Senate approval of President Barack Obama's nuclear arms treaty with Russia, which once looked close to a sure thing, is now in jeopardy.

The administration is scrambling to get enough Republican support in the Senate to ratify the New START treaty before the Democrats' majority shrinks by six in January. But Republicans have little incentive to give Obama a big political boost after leaving him reeling from their strong gains in last week's congressional elections.

A failure to win passage could trip up one of the administration's top foreign policy goals: improving relations with Russia. The treaty, signed in April by Obama and Russian President Dmitry Medvedev, has been the most tangible sign of success, and failure to get it ratified could be viewed as a rebuke in Moscow. It also would leave Obama's push for even greater restrictions on the world's nuclear arsenal in doubt.

Some Republicans have argued that the treaty would limit U.S. missile defense options and does not provide adequate procedures to verify that Russia is living up to its terms. Advocates dispute both charges.

A broader Republican fear is that the treaty is a small step toward weakening the U.S. nuclear deterrent. Though the treaty would only modestly affect the current U.S. arsenal, many Republicans see Obama's vision of a gradual elimination of the world's nuclear weapons as unrealistic. They argue that U.S. nuclear might is critical for American security and global stability.

The Obama administration is worried that ratification could slip out of reach if a vote were to be delayed. Ellen Tauscher, the undersecretary of state for arms control, said this week that the lame-duck session Congress will convene before most newly elected senators take their seats in January could be the administration's last shot.

"Our last opportunity to do it coming forward is in the lame duck," she said. "I think that, frankly, because of the way the numbers are working, it's the best opportunity to do it."

Republicans will gain one vote part of the way through the lame-duck session because they won a special election for Obama's former seat in Illinois. That will increase the GOP's Senate numbers temporarily to 42 in the 100-member chamber.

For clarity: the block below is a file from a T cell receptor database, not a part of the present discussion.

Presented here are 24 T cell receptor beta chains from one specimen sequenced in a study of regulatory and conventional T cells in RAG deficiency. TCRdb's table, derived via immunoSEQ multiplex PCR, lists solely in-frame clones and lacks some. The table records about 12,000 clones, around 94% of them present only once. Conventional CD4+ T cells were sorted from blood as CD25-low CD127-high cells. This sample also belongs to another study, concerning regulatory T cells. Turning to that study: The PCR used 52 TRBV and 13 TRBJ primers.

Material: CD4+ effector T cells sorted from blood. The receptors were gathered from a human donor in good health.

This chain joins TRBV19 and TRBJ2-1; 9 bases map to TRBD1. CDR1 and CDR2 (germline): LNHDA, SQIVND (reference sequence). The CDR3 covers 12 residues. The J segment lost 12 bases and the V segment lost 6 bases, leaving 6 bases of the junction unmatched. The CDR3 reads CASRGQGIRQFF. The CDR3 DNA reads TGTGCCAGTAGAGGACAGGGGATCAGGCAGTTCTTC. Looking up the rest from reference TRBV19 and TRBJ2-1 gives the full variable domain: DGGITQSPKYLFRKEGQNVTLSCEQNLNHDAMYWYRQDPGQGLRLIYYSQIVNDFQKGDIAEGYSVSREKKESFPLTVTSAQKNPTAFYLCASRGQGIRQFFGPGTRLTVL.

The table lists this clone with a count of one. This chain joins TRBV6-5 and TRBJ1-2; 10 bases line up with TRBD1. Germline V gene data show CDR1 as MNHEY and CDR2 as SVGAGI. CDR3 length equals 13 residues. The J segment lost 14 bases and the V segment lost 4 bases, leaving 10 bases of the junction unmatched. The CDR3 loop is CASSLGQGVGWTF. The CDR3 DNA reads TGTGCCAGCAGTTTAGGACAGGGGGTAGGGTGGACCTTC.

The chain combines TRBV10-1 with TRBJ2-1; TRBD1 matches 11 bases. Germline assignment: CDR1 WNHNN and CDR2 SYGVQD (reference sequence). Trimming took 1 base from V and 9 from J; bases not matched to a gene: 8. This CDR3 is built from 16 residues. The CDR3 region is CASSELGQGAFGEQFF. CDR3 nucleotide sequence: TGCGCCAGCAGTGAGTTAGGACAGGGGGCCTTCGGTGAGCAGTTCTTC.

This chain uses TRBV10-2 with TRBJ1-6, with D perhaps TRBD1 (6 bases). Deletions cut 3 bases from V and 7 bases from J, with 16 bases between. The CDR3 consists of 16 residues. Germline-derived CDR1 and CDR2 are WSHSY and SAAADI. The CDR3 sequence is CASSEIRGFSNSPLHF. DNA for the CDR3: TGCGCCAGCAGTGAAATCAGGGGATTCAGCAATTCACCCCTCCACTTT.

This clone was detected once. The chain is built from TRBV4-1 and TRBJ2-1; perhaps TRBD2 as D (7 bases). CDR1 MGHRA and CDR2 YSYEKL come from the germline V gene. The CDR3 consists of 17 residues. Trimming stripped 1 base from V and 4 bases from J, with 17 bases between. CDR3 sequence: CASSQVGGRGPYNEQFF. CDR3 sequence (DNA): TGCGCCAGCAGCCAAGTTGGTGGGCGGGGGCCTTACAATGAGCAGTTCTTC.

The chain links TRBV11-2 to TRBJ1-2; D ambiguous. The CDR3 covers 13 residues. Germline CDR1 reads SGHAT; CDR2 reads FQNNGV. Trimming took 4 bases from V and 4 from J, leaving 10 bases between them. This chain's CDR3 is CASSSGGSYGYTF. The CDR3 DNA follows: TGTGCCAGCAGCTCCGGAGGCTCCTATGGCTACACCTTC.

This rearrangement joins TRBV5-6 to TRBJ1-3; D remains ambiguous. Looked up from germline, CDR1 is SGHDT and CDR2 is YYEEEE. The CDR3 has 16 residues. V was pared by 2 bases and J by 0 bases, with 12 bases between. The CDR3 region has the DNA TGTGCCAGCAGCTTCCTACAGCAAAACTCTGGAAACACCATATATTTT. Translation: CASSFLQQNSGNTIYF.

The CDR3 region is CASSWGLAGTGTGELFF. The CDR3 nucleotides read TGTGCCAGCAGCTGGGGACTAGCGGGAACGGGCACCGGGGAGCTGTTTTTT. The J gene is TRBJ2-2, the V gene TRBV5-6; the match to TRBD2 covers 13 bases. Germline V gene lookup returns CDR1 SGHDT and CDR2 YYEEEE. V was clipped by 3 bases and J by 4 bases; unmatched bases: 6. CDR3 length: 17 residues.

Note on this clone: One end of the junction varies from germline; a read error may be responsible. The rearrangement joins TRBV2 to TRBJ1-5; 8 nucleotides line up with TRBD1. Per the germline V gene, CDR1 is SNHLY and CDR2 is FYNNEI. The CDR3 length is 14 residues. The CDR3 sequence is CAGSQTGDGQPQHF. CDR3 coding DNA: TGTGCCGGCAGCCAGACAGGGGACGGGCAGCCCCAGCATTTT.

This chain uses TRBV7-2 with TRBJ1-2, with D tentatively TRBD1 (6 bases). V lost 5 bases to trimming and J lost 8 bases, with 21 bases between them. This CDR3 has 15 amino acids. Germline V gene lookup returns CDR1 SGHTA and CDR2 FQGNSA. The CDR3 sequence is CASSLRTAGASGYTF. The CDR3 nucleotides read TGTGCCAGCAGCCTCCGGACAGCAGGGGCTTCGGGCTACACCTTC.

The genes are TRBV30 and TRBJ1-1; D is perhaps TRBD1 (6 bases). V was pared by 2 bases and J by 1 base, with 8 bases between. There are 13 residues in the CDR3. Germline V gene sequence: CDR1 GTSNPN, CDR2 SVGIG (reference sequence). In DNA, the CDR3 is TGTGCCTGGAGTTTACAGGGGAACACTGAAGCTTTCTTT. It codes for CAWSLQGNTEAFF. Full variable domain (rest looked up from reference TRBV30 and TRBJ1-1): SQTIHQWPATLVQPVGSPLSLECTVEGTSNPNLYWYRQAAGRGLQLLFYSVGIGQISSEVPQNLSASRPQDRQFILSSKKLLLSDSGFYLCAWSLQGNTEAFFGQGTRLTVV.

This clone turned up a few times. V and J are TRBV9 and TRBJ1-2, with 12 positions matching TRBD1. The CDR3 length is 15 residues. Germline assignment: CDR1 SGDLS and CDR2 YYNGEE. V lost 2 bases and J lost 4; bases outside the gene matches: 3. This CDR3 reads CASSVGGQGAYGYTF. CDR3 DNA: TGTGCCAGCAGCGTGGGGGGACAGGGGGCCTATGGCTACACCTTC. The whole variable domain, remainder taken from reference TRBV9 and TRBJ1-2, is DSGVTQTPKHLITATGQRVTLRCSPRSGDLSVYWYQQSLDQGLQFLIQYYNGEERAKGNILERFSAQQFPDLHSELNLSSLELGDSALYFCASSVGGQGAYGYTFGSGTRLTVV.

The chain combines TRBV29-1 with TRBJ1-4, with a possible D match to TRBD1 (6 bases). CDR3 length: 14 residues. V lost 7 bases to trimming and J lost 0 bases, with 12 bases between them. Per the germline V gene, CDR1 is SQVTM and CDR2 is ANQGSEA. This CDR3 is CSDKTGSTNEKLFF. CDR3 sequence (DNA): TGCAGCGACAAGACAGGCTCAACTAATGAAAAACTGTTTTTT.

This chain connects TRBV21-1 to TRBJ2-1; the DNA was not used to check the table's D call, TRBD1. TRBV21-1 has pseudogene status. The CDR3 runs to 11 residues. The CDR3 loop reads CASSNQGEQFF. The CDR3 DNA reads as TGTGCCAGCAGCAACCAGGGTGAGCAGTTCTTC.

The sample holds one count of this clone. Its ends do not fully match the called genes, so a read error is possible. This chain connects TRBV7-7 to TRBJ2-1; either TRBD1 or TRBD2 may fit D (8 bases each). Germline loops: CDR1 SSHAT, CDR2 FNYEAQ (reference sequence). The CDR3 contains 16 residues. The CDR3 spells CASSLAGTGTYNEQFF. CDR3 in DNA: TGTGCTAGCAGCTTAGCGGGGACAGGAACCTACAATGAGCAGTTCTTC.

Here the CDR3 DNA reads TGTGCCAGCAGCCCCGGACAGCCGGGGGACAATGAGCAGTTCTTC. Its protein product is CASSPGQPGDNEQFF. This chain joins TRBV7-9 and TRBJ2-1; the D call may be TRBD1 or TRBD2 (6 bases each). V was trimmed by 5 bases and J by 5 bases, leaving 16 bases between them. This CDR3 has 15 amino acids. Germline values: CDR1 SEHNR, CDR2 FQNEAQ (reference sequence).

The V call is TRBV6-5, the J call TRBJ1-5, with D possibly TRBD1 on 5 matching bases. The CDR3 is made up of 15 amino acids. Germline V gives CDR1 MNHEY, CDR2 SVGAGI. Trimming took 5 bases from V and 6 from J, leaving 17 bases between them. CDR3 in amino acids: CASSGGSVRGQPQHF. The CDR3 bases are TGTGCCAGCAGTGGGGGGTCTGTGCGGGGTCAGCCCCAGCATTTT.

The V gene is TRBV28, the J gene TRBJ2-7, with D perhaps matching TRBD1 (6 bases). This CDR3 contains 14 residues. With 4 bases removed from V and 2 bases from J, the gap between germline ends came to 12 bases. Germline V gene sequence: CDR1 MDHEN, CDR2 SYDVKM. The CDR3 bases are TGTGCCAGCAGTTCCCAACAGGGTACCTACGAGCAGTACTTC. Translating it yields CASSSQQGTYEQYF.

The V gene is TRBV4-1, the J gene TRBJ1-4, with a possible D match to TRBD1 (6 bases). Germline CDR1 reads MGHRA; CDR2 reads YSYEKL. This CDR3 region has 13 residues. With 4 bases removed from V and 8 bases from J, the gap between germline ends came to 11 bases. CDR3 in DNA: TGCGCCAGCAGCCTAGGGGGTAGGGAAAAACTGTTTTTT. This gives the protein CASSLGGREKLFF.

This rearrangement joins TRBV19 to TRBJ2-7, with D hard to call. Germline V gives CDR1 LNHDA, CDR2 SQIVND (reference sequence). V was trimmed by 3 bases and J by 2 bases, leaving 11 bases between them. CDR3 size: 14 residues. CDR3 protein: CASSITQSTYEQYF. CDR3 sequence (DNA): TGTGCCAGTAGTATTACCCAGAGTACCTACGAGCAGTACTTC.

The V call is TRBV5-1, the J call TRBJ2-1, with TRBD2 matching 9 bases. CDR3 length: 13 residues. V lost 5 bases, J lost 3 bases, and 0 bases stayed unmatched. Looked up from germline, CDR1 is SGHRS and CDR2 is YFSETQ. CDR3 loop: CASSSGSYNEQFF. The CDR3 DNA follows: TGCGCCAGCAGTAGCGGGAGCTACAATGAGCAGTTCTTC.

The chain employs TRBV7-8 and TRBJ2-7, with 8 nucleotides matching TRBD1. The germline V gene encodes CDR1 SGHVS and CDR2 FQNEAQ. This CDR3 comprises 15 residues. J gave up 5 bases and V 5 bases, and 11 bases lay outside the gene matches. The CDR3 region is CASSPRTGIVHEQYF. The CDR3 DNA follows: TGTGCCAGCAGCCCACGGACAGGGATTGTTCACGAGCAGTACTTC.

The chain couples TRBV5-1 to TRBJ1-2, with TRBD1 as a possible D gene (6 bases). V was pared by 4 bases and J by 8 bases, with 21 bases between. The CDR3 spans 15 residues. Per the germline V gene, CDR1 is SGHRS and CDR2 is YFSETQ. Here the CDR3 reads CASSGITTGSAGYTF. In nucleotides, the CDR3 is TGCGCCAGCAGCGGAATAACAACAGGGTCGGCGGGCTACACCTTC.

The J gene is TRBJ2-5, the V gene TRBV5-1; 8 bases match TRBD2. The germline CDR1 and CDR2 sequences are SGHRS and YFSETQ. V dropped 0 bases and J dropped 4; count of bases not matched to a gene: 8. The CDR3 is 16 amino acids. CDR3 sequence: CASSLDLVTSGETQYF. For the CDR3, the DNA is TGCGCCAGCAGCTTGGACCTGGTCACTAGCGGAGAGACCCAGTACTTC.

Since the election, senior administration officials, including Vice President Joe Biden and Secretary of State Hillary Rodham Clinton, have been pressing the case for ratification with Republican lawmakers. A long list of retired generals and senior statesmen from both parties have expressed support, arguing that that the treaty should be beyond politics.

But its best shot seems to lie in a political deal with one key Republican senator.

Republican Jon Kyl has wielded the most sway in his party on the issue. He has been negotiating with the administration for months and pinning support for the treaty to a boost in funding to modernize the U.S. stockpile of nuclear weapons. A number of his Republican colleagues have said they will follow his lead on the treaty. His approval could push support beyond the 67 votes the administration needs for ratification, although many Republicans still are likely to oppose it.

The administration has countered Kyl by warning that the lame-duck session also will be his last chance to get the money he is seeking for the nuclear stockpile because Democrats will not support him next year should the treaty fail.

The treaty would reduce the limit on strategic warheads to 1,550 for each country from the current ceiling of 2,200. It also would set up new procedures to allow both countries to inspect each other's arsenals to verify compliance.

Treaty advocates have been warning that the United States has not had nuclear inspectors in Russia since December, when a previous treaty expired. They say Republicans who have opposed the treaty are endangering national security by delaying the inspectors' return.

Arlen Jameson, a retired Air Force general and former deputy chief of the Strategic Air Command, says a long delay in returning U.S. inspectors could force the U.S. military and intelligence agencies to find other ways to monitor Russian nuclear forces. He said that would involve costly monitoring by satellites that would shift scarce intelligence resources from operations in Iraq and Afghanistan.

"The needs for overhead monitoring is already under great stress," he said. "The expense will not be transparent because it will be not made publicly available, but it will be enormous."